While aggregate S&P 500 earnings disappointed in 2015, with little to no growth, strategists seem to be shifting from the challenges of this year to a slightly positive view for next year.
Many are saying that modestly positive earnings per share growth appears achievable.
1. S&P 500 Keeps Climbing
BofA Merrill Lynch Global Research predicts the Standard & Poor’s 500-stock index to rise about 5%. Merrill’s year-end target is 2,200, up from about 2,100 now. In 10 years, Merrill sees the S&P hitting 3,500.
“Credit-sensitive investments are 2016’s biggest risks, in our view,” the firm states. “In contrast, the Standard & Poor’s 500 is the ultimate anti-credit play. It’s filled with large, liquid companies that have healthy balance sheets and above-average cash balances. We expect the S&P 500 to continue climbing next year.”
Wells Fargo sees the S&P rising even further, with a target of 2,230 to 2,330.
2. Expect Modest Earnings Growth
Strategists predict varying degrees of positivity in the New Year.
UBS expects 8% to 9% earnings growth in 2016 – predicting that the U.S. economy will “gain some momentum” as the headwinds for lower energy and the strong dollar fade.
Meanwhile, Wells Fargo sees “roughly a 6% or 7% increase” in the S&P 500 index operating earnings for 2016, projecting $130 in operating earnings per share, up from about $122 per share in 2015.
“That growth is most likely to be led by the consumer discretionary and technology sectors of the economy,” the bank says in its outlook.
While Rob Sharpes of T. Rowe Price acknowledges that “consensus estimates have projected 9% year-over-year growth in earnings per share for the companies in the S&P 500 index in 2016,” he thinks this is probably too high, given the profit recessions in energy, materials and related industries.
“Earnings growth in the mid-single digits seems attainable, assuming (as we do) that consumer spending remains robust,” he said in T. Rowe Price’s outlook. “At 15 times forward earnings, the S&P 500 appears neither expensive nor inexpensive on a historical basis, although it could be argued that U.S. equity valuations are still attractive in a context of low inflation and low interest rates.”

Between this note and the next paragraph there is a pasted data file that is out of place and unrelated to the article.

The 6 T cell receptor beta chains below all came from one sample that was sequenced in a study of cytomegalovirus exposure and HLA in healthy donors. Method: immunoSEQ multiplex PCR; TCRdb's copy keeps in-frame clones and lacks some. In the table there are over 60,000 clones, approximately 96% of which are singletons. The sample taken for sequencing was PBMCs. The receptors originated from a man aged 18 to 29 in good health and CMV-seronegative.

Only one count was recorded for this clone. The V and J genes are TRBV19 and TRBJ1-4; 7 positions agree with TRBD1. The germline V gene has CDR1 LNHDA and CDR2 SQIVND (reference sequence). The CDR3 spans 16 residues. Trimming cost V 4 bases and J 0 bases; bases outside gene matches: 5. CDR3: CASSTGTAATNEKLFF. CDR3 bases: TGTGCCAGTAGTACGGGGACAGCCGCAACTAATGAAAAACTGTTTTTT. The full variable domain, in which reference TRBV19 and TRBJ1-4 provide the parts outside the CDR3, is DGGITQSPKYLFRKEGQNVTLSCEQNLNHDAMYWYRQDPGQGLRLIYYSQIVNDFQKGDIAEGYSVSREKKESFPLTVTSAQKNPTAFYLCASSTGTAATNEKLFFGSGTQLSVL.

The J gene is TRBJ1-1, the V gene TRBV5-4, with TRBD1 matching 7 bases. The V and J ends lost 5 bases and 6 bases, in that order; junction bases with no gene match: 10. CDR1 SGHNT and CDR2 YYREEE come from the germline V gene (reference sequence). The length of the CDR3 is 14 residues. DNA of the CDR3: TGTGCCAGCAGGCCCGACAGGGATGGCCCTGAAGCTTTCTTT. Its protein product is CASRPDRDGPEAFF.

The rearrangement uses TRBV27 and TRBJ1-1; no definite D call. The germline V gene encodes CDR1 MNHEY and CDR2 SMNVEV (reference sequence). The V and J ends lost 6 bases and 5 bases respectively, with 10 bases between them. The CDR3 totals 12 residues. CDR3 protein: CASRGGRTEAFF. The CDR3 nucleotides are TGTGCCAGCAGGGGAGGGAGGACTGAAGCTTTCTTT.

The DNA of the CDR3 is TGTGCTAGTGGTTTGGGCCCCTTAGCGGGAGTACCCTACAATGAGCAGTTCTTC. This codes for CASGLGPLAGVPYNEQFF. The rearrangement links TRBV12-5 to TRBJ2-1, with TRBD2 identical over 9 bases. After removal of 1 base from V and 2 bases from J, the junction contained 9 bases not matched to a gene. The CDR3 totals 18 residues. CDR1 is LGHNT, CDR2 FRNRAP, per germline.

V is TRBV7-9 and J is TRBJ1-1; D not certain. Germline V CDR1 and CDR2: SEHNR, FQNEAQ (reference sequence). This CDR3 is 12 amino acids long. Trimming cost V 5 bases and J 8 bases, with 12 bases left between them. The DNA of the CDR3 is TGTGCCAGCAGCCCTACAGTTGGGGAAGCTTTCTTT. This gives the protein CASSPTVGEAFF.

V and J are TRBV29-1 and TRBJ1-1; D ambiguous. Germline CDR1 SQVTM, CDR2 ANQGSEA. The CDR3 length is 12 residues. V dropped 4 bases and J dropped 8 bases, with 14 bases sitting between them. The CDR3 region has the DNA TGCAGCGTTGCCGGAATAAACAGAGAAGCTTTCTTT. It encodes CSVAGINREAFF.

3. Value Beats Growth
What might catch investors by surprise next year is the return of value investing, Merrill says.
“We’ve been agnostic on the large-cap style benchmarks for several years,” its outlook states. “But when profits accelerate, value wins. Our earnings forecasts imply a five percentage-point uptick in earnings growth in 2016. In similar years, value stocks have beaten growth more than 70% of the time and by a healthy 7 percentage points, on average.”
4. Tech Continues Disruption
Within equities, the technology sector remains a favorite.
According to UBS, the technology sector has steadily outperformed the S&P 500 since mid-2013, and was also a leading sector in 2015.
“Over the past 25 years, the sector has traded on an average premium of 20% over the rest of the market, but today is trading in line with the market, given widespread skepticism that earnings growth can be sustained,” UBS states. “We believe that earnings can go on rising in 2016, due to higher levels of business spending, and secular growth trends such as cloud computing, mobility, cybersecurity, online advertising and big data.”
T. Rowe Price also predicts that rapid shifts in market share will keep growth opportunities plentiful within the tech sector in 2016.
“Cloud storage and the shift to software-as-a-service are disrupting enterprise software and hardware vendors and related companies, while facilitating the explosive growth in broadband technologies, social media, and mobile application-based commerce,” according to the T. Rowe Price outlook.
Wells Fargo also thinks capital spending growth is likely to boost technology sector fundamentals.
5. Consumer Discretionary Winners and Losers
An upswing in consumer spending should benefit many consumer discretionary segments.
According to T. Rowe Price, rising disposable income and low energy prices should continue to support spending growth in 2016.
However, disruption within consumer discretionary is creating winners and losers.
“Mass-market retailers are exposed to sluggish demand growth among lower-income consumers and are under siege from e-commerce competitors,” according to T. Rowe Price. “On the other hand, restaurants, Internet media and Internet retail all appear to present attractive opportunities.”
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